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Indonesia History - Sultanate of Bantam (Bantan, Banten)

In 1527, Sultan Hasanudin's Muslim army seized Banten and proclaimed him its king, after which Banten became a gateway into Indonesia for Islam, which quickly took root in West Java and has remained the most powerful religion. The Sultanate of Bantent was created in the aftermath of conquest of Banten and Sunda Kelapa from Sunda kingdom. The sultanate would grew into a major trading center in Southeast Asia. Reaching its golden age during the first half of the seventeenth century, the Sultanate of Banten lasted for 300 years (1526-1813 AD).

Around 1600, the princes of Banten, Jakarta, Cirebon, Gabang (western Java), Mataram, and Tuban (central Java) are described as hunters. The only ruler who was explicitly named as a tiger hunter was the Sultan of Banten. In 1638, envoys from Mecca conferred the title of sultan on Banten's fourth ruler. He reigned as Sultan Abdulmafakir Mahmud Abdulkadir until 1651. It is likely that Banten was the largest city in ]ava (possibly Indonesia) until as late as the 19th century; Raffles in his Histoty of Java thought the sultanate had a total population of 232,000.

The progress of Islam in the West of Java seems to have been much slower than in the East ; a long struggle ensued between the worshippers of Siva and the followers of the Prophet, and it was not probably until the middle of the next century that the Hindu kingdom of Pajajaran, which in one period of the history of Java seems to have exercised suzerainty over the princedoms in the western part of the island, came to an end, while other smaller heathen communities survived to a much later period. The history of one of these the so-called Baduwis is of especial interest; they are the descendants of the adherents of the old religion, who after the fall of Pajajaran fled into the woods and the recesses of the mountains, where they might uninterruptedly carry out the observances of their ancestral faith.

In later times when the Baduwis submitted to the rule of the Musahnan Sultan of Banten, they were allowed to continue in the exercise of their religion, on condition that no increase should be allowed in the numbers of those who professed this idolatrous faith'; and strange to say, still observed this custom although the Dutch rule had been so long established in Java, and set them free from the necessity of obedience to this ancient agreement. They strictly limit their number to forty households, and when the community increases beyond this limit, one family or more had to leave this inner circle and settle among the Muhammadan population in one of the surrounding villages.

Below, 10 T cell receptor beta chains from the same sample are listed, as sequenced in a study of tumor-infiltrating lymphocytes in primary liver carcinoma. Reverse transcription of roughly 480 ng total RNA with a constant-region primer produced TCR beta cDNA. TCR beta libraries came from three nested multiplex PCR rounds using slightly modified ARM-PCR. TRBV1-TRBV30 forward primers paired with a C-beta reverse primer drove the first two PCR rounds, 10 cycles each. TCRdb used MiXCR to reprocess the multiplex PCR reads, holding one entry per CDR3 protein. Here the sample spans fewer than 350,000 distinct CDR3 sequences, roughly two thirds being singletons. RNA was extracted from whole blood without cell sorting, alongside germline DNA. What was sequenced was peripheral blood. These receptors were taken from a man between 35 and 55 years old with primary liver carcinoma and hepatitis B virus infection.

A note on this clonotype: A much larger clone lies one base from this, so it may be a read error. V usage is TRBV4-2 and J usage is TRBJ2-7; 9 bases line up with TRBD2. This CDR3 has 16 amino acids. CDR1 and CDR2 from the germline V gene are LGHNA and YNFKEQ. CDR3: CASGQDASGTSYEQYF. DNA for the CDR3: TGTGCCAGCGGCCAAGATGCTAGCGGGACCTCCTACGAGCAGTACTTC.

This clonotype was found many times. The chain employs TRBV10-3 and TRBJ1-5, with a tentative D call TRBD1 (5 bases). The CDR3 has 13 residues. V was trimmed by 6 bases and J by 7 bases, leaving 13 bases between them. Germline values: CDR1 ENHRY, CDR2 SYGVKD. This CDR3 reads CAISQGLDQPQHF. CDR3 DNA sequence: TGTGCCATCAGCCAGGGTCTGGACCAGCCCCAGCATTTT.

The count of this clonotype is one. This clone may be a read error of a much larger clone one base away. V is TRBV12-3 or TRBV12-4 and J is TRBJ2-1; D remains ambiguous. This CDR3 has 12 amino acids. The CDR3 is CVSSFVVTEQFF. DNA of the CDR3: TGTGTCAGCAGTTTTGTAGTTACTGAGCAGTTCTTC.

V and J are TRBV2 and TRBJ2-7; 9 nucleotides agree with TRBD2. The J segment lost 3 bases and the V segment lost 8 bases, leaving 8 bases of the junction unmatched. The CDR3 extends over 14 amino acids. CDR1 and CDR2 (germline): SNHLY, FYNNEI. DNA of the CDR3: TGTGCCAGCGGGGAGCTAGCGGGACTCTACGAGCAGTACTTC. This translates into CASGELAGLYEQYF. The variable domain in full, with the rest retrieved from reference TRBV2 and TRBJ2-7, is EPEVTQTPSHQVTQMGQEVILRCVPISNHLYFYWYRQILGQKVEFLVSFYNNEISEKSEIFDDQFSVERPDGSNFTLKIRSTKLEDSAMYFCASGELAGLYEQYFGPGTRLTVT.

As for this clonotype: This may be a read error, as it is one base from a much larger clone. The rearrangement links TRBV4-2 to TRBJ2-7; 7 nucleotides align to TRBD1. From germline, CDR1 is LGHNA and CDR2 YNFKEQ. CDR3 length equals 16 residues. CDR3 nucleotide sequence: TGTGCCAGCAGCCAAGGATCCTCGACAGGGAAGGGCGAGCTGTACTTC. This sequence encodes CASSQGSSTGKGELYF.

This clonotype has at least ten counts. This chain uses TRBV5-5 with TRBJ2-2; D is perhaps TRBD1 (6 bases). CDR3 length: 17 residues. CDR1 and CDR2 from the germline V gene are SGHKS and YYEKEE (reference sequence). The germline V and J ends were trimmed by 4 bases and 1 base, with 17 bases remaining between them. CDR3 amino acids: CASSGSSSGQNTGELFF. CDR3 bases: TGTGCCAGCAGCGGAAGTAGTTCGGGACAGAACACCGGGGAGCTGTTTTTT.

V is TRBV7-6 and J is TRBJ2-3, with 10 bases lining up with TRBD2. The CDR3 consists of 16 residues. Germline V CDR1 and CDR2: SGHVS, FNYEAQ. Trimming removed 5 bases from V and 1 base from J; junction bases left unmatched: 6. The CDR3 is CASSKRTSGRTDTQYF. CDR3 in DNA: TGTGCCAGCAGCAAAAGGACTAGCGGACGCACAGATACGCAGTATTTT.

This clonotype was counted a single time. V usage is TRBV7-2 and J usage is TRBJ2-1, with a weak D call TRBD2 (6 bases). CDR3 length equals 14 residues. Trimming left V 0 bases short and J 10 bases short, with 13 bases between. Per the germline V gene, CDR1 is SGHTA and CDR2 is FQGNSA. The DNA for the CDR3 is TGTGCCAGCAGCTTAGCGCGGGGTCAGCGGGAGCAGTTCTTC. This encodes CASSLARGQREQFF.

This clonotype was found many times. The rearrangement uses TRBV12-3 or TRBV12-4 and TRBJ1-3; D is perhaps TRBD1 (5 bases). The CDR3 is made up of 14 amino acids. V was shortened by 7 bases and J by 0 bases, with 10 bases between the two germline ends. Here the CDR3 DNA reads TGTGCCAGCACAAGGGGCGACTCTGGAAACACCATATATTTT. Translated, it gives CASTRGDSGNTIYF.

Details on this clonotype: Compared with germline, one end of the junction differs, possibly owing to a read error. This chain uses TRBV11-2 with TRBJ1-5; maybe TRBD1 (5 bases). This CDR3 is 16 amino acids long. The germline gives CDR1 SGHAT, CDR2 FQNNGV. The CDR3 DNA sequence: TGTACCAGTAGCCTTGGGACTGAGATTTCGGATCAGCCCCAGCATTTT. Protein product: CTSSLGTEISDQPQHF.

The country of the Lampongs, formerly under the suzerainty of the Sultans of Bantam (Bantan, Banten), was in 1808 annexed by Daendels, after an expedition against Bantam itself. Since then, with the exception of a formidable rebellion in 1850, the country has been quiet. The territories of the Redjangs and the Lebongs, who were recognised vassals of Holland, shortly afterwards made a show of hostility, and murdered some European agents, with the result that they were incorporated as part of the Dutch domain in 1858. The wealthier and more desirable eastern coast was acquired with far greater difficulty.

While the first Dutch contact with Banten occurred in 1596. The sultanate itself was forced to accept the status of a protectorate in 1684, when Sultan Haji had to pay a high price as the VOC extracted monopoly rights for the foreign trade of Banten. Banten had a long history as an autonomous region during the Sultanate (1552- 1809).

In the beginning Banten flourished as a trading centre. In the seventeenth century it was superseded by its neighbour and rival, Dutch Jakarta-Batavia, and in the eighteenth century it fell into decay.By the 19th century, Banten became a backwater fishing village. During the Dutch colonial occupation, with the abolition of the Sultanate of Banten, the area lost its autonomy (in 1817). The final blow came in the early nineteenth century when 1832 that the Dutch finally abolished the last vestiges of the sultanate. For a century and a half thereafter, people in Banten were periodically stirred by hopes for a restoration of the great realm of their long- vanished sultans.




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